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Tuesday Open Thread

“Men become civilized, not in proportion to their willingness to believe, but in proportion to their readiness to doubt.”

–Ambrose Bierce

Republicans Determined to See Coffmangate Scandal to Bitter End

From the very beginning, the Coffmangate Scandal has been a right-on-right slugfest of competing accusations with varying degrees of vitriol. Numerous Republicans have simultaneously tried to downplay the growing story while also making sure to sneak their own jabs into the commentary, and a new post today from the right-wing blog Politichicks makes it clear that none of the individuals involved have any plans of backing down from a fight that has already ended the political career of Attorney General Cynthia Coffman and threatens to do much more damage before all is said and done.

“The House scandal continues to hold momentum in Republican circles as grassroots activists decry the lack of information that came out of the executive committee meeting.”

– “Behind Closed Doors in the CO GOP: From Bedrooms to Boardrooms,” Politichicks.com 

Last week, Ben Terris of the Washington Post penned a 2,400-word front page feature story on Coffmangate detailing the strange saga that has gripped GOP activists for more than a month. Cynthia Coffman refused attempts to comment for the Washington Post story, but the embattled AG apparently decided to give an “exclusive interview” to the Politichicks blog for a story titled, “Behind Closed Doors in the CO GOP: From Bedrooms to Boardrooms” in which she complains about everything from GOP Chair Steve House to air conditioning and a scarcity of chairs at an Executive Committee meeting.

Jason Salzman wrote an earlier post on ColoradoPols.com about the Politichicks story and Cynthia Coffman’s apparent claims that she still has a long list of grievances involving House and others. But the Politichicks blog post is so chock-full of oddities that it deserves another look. Before we get into some of the details of From Bedrooms to Boardrooms, let’s rehash why this story is much more interesting than just a firestorm of Republican infighting…

[Click here to catch up on all of our Coffmangate Scandal stories]

There are numerous plotlines involved with the Coffmangate Scandal, which makes it easy to veer off in a new direction at any given time. But the crux of the story is about Cynthia Coffman and the potential fallout hitting her husband, Rep. Mike Coffman (R-Aurora). Cynthia has been accused of playing a key role in what House has called an attempt to blackmail him to resign as Republican State Party Chair. The stories told by House, Cynthia Coffman, former Pueblo GOP Chair Becky Mizel, and former Congressman Tom Tancredo all seem to agree on one thing: That a small meeting was held on June 15th with the intention of trying to get House to resign from the position he was elected to serve on March 14th.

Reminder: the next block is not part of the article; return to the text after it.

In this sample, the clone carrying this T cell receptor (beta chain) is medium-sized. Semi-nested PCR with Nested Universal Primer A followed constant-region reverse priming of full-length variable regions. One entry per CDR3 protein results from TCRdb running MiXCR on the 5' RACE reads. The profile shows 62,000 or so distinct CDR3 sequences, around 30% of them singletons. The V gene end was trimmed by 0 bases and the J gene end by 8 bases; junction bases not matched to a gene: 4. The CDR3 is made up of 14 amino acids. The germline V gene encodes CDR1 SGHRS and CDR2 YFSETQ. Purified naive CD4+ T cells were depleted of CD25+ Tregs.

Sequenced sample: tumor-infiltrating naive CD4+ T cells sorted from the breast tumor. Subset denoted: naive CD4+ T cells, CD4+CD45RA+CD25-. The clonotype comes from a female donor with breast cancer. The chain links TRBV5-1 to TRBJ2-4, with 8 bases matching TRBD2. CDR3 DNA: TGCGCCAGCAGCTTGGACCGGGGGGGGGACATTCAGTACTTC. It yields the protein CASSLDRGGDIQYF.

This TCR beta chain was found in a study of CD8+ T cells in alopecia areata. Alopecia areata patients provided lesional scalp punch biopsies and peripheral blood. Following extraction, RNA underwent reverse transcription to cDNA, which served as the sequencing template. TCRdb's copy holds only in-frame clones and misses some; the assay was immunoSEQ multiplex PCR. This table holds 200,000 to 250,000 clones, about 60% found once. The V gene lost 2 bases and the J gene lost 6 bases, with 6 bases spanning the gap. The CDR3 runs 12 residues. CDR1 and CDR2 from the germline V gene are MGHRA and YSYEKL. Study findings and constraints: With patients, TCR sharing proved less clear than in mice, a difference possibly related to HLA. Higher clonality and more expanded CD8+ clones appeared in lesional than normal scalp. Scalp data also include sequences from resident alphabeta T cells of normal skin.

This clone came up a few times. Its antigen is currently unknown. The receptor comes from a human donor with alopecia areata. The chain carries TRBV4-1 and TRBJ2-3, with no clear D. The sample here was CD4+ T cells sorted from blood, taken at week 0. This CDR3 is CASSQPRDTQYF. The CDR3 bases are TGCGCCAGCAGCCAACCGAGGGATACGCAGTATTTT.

Mike and Cynthia Coffman pose with the elephant in the room.

The Coffmans pose with the elephant in the room.

We continue to hear that a federal investigation is underway in the Coffmangate Scandal. Based on the information that has already been made public, it seems inevitable that Coffman will ultimately be forced to resign as the state’s top law enforcement official; at the very least, Cynthia’s ability to serve as AG has been compromised by her involvement in the alleged blackmail scheme. As Lynn Bartels wrote last week for the Denver Post, Congressman Mike Coffman is inevitably going to be caught up in the Coffmangate net — particularly since Cynthia has publicly talked about how often she and Mike discuss politics and strategy in private. As we wrote last week:

There has been no indication thus far that Mike Coffman was at all involved in the ill-planned coup attempt against House, but a cloud of suspicion and cover-up will continue to follow him around like he was Charlie Brown, and he has no good options for avoiding the storm.

National Republicans are already keeping their distance from the Coffman clan, which is certainly playing a factor when it comes to local GOP attempts at re-framing the scandal with Steve House as the Problem-in-Chief…which leads us back to today’s strange Politichicks story. Follow along after the jump as we dig in “From Bedrooms to Boardrooms”:

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Colowyo Carping Conceals Credible Climate Concerns

Secretary of the Interior Sally Jewell.

Secretary of the Interior Sally Jewell.

As the Grand Junction Sentinel’s Charles Ashby reports, a much-anticipated confrontation between backers of a northwest Colorado coal mine and Interior Secretary Sally Jewell this weekend didn’t go off with quite the bang expected:

Interior Secretary Sally Jewell reassured northwest Colorado officials and U.S. Rep. Scott Tipton, R-Colo., that the U.S. Department of the Interior will complete work on a study needed to keep open the Colowyo coal mine.

“We believe the best way to deliver certainty to the Colowyo mine and the people who work there is to fix the deficiencies,” Jewell told more than a dozen county commissioners, city councilors and others at the Glenwood Hot Springs Lodge on Friday night. “I’m confident we’ll do it within the 120-day deadline.”

A Sept. 6 deadline looms for an Interior Department agency, the Office of Surface Mining, Reclamation and Enforcement, to complete work evaluating the mine’s contribution to global warming.